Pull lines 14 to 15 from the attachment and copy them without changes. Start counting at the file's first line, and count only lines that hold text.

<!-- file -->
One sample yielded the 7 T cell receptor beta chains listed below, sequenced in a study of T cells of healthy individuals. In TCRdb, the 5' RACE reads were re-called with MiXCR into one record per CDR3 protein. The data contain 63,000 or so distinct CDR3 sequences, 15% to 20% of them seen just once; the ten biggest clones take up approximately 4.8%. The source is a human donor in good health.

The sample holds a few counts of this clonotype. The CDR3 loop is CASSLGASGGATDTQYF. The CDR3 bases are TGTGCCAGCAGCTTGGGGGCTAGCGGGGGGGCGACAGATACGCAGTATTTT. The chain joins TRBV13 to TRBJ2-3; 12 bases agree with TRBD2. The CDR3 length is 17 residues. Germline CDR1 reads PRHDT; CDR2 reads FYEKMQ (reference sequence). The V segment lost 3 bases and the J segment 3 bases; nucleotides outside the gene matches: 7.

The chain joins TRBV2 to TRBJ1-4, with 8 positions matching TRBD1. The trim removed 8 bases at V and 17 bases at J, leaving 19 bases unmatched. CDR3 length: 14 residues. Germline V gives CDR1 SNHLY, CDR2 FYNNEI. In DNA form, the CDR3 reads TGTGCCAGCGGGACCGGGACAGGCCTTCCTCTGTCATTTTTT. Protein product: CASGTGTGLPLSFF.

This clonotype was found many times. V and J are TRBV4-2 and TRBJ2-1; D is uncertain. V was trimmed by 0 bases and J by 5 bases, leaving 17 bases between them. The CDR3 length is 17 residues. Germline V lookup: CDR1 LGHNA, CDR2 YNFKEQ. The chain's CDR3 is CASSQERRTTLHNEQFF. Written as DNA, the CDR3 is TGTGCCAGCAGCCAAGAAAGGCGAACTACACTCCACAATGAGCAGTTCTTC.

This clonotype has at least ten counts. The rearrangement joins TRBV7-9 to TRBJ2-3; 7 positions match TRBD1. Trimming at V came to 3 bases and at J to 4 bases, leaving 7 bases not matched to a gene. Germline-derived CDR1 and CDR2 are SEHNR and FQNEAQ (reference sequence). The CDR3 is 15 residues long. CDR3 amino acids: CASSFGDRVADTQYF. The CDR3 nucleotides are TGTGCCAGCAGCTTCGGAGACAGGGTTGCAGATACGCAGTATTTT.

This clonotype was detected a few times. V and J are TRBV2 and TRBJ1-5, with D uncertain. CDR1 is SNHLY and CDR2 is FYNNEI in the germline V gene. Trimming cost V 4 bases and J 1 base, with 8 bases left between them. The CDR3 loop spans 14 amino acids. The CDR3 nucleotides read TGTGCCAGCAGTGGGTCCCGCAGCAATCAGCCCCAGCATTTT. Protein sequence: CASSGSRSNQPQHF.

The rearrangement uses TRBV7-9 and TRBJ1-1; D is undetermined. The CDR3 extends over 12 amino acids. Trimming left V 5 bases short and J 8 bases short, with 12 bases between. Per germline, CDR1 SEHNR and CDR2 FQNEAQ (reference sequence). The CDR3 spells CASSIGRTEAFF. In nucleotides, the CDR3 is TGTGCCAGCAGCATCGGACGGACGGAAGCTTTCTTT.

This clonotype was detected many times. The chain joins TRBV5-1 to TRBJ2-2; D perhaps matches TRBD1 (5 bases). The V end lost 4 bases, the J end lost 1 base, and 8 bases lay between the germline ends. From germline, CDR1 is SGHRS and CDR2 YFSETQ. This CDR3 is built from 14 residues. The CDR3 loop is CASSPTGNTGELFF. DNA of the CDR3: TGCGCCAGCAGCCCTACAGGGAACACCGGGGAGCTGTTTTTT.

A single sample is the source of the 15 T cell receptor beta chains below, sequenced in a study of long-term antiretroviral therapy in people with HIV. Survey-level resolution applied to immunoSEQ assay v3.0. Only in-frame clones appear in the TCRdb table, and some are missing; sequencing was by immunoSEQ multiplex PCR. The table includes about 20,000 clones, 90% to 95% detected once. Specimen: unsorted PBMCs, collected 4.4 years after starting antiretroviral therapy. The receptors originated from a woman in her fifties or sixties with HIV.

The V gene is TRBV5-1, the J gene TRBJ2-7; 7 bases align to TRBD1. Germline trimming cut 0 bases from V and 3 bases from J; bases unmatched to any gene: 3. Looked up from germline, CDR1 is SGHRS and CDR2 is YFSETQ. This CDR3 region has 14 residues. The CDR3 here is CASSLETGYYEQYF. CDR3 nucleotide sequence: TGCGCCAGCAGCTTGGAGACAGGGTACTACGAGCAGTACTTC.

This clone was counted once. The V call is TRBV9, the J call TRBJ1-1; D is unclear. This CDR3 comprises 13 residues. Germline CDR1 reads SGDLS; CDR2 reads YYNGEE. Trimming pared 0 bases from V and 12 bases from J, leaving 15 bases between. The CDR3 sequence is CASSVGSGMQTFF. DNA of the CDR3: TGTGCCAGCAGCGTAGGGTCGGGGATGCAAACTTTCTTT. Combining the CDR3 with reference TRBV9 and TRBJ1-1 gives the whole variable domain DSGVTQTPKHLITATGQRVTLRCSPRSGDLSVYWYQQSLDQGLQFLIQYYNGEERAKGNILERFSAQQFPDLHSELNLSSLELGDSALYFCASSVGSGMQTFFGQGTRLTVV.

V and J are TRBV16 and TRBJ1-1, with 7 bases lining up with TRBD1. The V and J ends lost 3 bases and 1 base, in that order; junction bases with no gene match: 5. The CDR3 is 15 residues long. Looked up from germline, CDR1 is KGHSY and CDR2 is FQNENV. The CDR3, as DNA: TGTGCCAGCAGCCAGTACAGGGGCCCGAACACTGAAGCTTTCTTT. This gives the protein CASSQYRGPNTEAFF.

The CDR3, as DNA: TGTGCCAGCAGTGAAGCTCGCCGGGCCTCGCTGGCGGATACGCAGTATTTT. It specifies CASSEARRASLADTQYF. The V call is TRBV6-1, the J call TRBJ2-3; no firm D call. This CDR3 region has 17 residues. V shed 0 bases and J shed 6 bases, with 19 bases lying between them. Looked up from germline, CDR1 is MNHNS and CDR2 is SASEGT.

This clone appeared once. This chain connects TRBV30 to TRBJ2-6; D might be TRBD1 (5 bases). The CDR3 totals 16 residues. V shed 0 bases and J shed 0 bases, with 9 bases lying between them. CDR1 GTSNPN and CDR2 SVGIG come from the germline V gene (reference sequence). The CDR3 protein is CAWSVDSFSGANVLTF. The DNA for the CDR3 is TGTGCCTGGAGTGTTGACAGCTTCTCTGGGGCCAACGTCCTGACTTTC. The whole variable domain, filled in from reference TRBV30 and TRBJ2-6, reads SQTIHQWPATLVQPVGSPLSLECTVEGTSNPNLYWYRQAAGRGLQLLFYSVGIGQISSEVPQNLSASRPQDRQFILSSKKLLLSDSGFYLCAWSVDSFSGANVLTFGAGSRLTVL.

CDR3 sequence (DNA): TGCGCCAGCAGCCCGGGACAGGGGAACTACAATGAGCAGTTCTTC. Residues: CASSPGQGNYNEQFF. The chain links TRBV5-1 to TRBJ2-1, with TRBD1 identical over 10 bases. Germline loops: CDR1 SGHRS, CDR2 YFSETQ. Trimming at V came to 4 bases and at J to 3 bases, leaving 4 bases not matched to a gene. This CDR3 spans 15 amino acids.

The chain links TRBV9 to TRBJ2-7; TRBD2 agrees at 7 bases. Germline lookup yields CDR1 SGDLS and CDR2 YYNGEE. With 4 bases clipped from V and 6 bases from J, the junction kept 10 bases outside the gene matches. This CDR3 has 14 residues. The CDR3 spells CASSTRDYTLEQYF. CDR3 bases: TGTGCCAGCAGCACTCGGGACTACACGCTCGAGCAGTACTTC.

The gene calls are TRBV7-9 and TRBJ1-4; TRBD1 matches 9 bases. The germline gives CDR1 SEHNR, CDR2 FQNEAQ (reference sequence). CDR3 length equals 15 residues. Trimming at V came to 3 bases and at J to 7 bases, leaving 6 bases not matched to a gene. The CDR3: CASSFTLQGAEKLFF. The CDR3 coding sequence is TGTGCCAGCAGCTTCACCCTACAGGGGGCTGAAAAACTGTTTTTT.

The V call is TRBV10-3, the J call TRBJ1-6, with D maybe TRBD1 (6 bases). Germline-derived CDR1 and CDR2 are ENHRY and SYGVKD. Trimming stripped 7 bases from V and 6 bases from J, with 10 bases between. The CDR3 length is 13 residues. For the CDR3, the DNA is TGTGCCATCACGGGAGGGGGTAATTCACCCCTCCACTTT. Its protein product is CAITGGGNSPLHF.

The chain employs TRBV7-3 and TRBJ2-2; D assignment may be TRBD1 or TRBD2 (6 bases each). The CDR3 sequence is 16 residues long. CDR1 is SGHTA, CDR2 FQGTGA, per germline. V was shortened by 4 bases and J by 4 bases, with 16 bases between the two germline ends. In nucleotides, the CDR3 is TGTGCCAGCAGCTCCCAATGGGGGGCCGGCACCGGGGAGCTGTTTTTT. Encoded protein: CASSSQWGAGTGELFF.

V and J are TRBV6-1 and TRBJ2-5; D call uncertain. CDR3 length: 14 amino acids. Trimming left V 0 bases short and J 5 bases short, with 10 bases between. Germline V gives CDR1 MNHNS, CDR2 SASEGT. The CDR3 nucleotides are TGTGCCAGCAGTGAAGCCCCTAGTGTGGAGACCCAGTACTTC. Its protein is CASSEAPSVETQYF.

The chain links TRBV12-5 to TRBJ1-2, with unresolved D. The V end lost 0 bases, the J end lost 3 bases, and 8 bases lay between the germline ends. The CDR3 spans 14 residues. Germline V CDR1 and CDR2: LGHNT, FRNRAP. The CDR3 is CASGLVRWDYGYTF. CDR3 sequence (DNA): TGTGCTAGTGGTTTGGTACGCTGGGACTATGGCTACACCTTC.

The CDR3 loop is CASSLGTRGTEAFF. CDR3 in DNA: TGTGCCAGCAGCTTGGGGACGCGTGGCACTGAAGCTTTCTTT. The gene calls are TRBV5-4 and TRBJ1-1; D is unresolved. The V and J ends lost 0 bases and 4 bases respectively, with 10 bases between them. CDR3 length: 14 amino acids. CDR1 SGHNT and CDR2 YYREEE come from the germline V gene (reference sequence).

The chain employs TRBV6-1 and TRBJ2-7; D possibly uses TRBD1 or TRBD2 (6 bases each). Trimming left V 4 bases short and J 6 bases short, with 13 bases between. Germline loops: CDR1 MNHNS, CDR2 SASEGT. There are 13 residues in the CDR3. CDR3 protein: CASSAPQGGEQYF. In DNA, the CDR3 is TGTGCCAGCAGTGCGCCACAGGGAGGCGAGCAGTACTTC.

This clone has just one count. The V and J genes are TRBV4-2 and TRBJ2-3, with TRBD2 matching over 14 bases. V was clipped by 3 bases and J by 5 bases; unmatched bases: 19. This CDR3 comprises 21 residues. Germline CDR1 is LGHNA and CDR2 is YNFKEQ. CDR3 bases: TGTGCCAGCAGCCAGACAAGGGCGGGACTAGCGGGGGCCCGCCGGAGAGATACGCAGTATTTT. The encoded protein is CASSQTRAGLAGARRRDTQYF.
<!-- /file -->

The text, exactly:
This clone appeared once. This chain connects TRBV30 to TRBJ2-6; D might be TRBD1 (5 bases). The CDR3 totals 16 residues. V shed 0 bases and J shed 0 bases, with 9 bases lying between them. CDR1 GTSNPN and CDR2 SVGIG come from the germline V gene (reference sequence). The CDR3 protein is CAWSVDSFSGANVLTF. The DNA for the CDR3 is TGTGCCTGGAGTGTTGACAGCTTCTCTGGGGCCAACGTCCTGACTTTC. The whole variable domain, filled in from reference TRBV30 and TRBJ2-6, reads SQTIHQWPATLVQPVGSPLSLECTVEGTSNPNLYWYRQAAGRGLQLLFYSVGIGQISSEVPQNLSASRPQDRQFILSSKKLLLSDSGFYLCAWSVDSFSGANVLTFGAGSRLTVL.

CDR3 sequence (DNA): TGCGCCAGCAGCCCGGGACAGGGGAACTACAATGAGCAGTTCTTC. Residues: CASSPGQGNYNEQFF. The chain links TRBV5-1 to TRBJ2-1, with TRBD1 identical over 10 bases. Germline loops: CDR1 SGHRS, CDR2 YFSETQ. Trimming at V came to 4 bases and at J to 3 bases, leaving 4 bases not matched to a gene. This CDR3 spans 15 amino acids.